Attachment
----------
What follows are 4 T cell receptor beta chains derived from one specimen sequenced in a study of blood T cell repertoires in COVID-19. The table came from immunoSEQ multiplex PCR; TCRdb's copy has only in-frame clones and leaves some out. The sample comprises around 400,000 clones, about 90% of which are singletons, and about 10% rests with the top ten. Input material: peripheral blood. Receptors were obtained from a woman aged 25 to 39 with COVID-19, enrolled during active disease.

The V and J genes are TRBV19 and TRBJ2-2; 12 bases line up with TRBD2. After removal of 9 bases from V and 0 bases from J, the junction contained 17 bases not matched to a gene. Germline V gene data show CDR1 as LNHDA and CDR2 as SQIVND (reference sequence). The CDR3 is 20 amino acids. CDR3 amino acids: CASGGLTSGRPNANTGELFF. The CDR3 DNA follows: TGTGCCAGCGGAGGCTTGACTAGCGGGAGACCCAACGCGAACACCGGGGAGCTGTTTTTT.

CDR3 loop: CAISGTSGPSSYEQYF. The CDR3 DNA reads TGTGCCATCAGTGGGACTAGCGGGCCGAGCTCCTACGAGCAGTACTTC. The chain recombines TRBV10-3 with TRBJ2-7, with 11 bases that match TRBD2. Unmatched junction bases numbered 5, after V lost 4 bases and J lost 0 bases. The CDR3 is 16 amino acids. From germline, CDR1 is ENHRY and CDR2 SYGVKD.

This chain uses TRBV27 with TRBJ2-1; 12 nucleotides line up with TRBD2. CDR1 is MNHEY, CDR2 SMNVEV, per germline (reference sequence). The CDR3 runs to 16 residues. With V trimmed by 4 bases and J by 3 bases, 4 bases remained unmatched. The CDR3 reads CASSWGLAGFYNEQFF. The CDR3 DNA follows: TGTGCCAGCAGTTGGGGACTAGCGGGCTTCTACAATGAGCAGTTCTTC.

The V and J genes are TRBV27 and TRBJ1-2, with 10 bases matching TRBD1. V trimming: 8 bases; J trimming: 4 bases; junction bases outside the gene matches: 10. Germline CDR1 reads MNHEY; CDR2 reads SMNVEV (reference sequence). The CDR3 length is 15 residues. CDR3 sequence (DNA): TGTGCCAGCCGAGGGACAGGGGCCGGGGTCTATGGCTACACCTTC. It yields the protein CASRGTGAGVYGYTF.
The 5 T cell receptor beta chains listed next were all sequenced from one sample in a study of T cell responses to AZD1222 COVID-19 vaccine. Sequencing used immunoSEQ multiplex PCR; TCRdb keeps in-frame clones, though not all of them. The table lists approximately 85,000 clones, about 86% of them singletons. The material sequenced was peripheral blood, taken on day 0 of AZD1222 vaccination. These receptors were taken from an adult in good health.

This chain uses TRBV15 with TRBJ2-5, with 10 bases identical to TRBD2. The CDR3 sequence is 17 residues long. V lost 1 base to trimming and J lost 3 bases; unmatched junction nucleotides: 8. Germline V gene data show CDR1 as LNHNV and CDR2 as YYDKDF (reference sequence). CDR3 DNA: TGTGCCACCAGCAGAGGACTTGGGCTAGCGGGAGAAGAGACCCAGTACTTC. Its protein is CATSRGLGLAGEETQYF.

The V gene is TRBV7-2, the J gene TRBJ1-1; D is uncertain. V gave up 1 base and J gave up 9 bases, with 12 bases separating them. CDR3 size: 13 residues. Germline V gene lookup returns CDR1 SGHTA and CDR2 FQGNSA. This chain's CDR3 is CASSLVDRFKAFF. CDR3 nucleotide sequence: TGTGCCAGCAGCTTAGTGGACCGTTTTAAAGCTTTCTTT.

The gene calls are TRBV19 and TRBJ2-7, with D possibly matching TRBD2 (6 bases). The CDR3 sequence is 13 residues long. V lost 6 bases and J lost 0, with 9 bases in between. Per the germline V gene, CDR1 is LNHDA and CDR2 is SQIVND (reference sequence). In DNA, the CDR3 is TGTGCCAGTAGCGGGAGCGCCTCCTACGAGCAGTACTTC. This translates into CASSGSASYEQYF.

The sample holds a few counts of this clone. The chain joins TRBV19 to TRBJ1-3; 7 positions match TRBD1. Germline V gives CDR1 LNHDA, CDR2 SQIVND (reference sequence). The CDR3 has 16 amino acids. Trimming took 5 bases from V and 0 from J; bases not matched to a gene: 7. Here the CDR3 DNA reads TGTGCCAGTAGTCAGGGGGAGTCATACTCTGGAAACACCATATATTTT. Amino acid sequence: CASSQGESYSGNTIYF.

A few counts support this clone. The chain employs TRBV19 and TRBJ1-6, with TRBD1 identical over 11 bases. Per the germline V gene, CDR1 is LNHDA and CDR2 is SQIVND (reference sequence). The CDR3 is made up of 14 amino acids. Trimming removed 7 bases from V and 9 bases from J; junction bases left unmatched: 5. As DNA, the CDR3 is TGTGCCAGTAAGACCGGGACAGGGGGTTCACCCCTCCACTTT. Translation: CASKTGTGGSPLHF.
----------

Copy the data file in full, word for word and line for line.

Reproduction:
What follows are 4 T cell receptor beta chains derived from one specimen sequenced in a study of blood T cell repertoires in COVID-19. The table came from immunoSEQ multiplex PCR; TCRdb's copy has only in-frame clones and leaves some out. The sample comprises around 400,000 clones, about 90% of which are singletons, and about 10% rests with the top ten. Input material: peripheral blood. Receptors were obtained from a woman aged 25 to 39 with COVID-19, enrolled during active disease.

The V and J genes are TRBV19 and TRBJ2-2; 12 bases line up with TRBD2. After removal of 9 bases from V and 0 bases from J, the junction contained 17 bases not matched to a gene. Germline V gene data show CDR1 as LNHDA and CDR2 as SQIVND (reference sequence). The CDR3 is 20 amino acids. CDR3 amino acids: CASGGLTSGRPNANTGELFF. The CDR3 DNA follows: TGTGCCAGCGGAGGCTTGACTAGCGGGAGACCCAACGCGAACACCGGGGAGCTGTTTTTT.

CDR3 loop: CAISGTSGPSSYEQYF. The CDR3 DNA reads TGTGCCATCAGTGGGACTAGCGGGCCGAGCTCCTACGAGCAGTACTTC. The chain recombines TRBV10-3 with TRBJ2-7, with 11 bases that match TRBD2. Unmatched junction bases numbered 5, after V lost 4 bases and J lost 0 bases. The CDR3 is 16 amino acids. From germline, CDR1 is ENHRY and CDR2 SYGVKD.

This chain uses TRBV27 with TRBJ2-1; 12 nucleotides line up with TRBD2. CDR1 is MNHEY, CDR2 SMNVEV, per germline (reference sequence). The CDR3 runs to 16 residues. With V trimmed by 4 bases and J by 3 bases, 4 bases remained unmatched. The CDR3 reads CASSWGLAGFYNEQFF. The CDR3 DNA follows: TGTGCCAGCAGTTGGGGACTAGCGGGCTTCTACAATGAGCAGTTCTTC.

The V and J genes are TRBV27 and TRBJ1-2, with 10 bases matching TRBD1. V trimming: 8 bases; J trimming: 4 bases; junction bases outside the gene matches: 10. Germline CDR1 reads MNHEY; CDR2 reads SMNVEV (reference sequence). The CDR3 length is 15 residues. CDR3 sequence (DNA): TGTGCCAGCCGAGGGACAGGGGCCGGGGTCTATGGCTACACCTTC. It yields the protein CASRGTGAGVYGYTF.
The 5 T cell receptor beta chains listed next were all sequenced from one sample in a study of T cell responses to AZD1222 COVID-19 vaccine. Sequencing used immunoSEQ multiplex PCR; TCRdb keeps in-frame clones, though not all of them. The table lists approximately 85,000 clones, about 86% of them singletons. The material sequenced was peripheral blood, taken on day 0 of AZD1222 vaccination. These receptors were taken from an adult in good health.

This chain uses TRBV15 with TRBJ2-5, with 10 bases identical to TRBD2. The CDR3 sequence is 17 residues long. V lost 1 base to trimming and J lost 3 bases; unmatched junction nucleotides: 8. Germline V gene data show CDR1 as LNHNV and CDR2 as YYDKDF (reference sequence). CDR3 DNA: TGTGCCACCAGCAGAGGACTTGGGCTAGCGGGAGAAGAGACCCAGTACTTC. Its protein is CATSRGLGLAGEETQYF.

The V gene is TRBV7-2, the J gene TRBJ1-1; D is uncertain. V gave up 1 base and J gave up 9 bases, with 12 bases separating them. CDR3 size: 13 residues. Germline V gene lookup returns CDR1 SGHTA and CDR2 FQGNSA. This chain's CDR3 is CASSLVDRFKAFF. CDR3 nucleotide sequence: TGTGCCAGCAGCTTAGTGGACCGTTTTAAAGCTTTCTTT.

The gene calls are TRBV19 and TRBJ2-7, with D possibly matching TRBD2 (6 bases). The CDR3 sequence is 13 residues long. V lost 6 bases and J lost 0, with 9 bases in between. Per the germline V gene, CDR1 is LNHDA and CDR2 is SQIVND (reference sequence). In DNA, the CDR3 is TGTGCCAGTAGCGGGAGCGCCTCCTACGAGCAGTACTTC. This translates into CASSGSASYEQYF.

The sample holds a few counts of this clone. The chain joins TRBV19 to TRBJ1-3; 7 positions match TRBD1. Germline V gives CDR1 LNHDA, CDR2 SQIVND (reference sequence). The CDR3 has 16 amino acids. Trimming took 5 bases from V and 0 from J; bases not matched to a gene: 7. Here the CDR3 DNA reads TGTGCCAGTAGTCAGGGGGAGTCATACTCTGGAAACACCATATATTTT. Amino acid sequence: CASSQGESYSGNTIYF.

A few counts support this clone. The chain employs TRBV19 and TRBJ1-6, with TRBD1 identical over 11 bases. Per the germline V gene, CDR1 is LNHDA and CDR2 is SQIVND (reference sequence). The CDR3 is made up of 14 amino acids. Trimming removed 7 bases from V and 9 bases from J; junction bases left unmatched: 5. As DNA, the CDR3 is TGTGCCAGTAAGACCGGGACAGGGGGTTCACCCCTCCACTTT. Translation: CASKTGTGGSPLHF.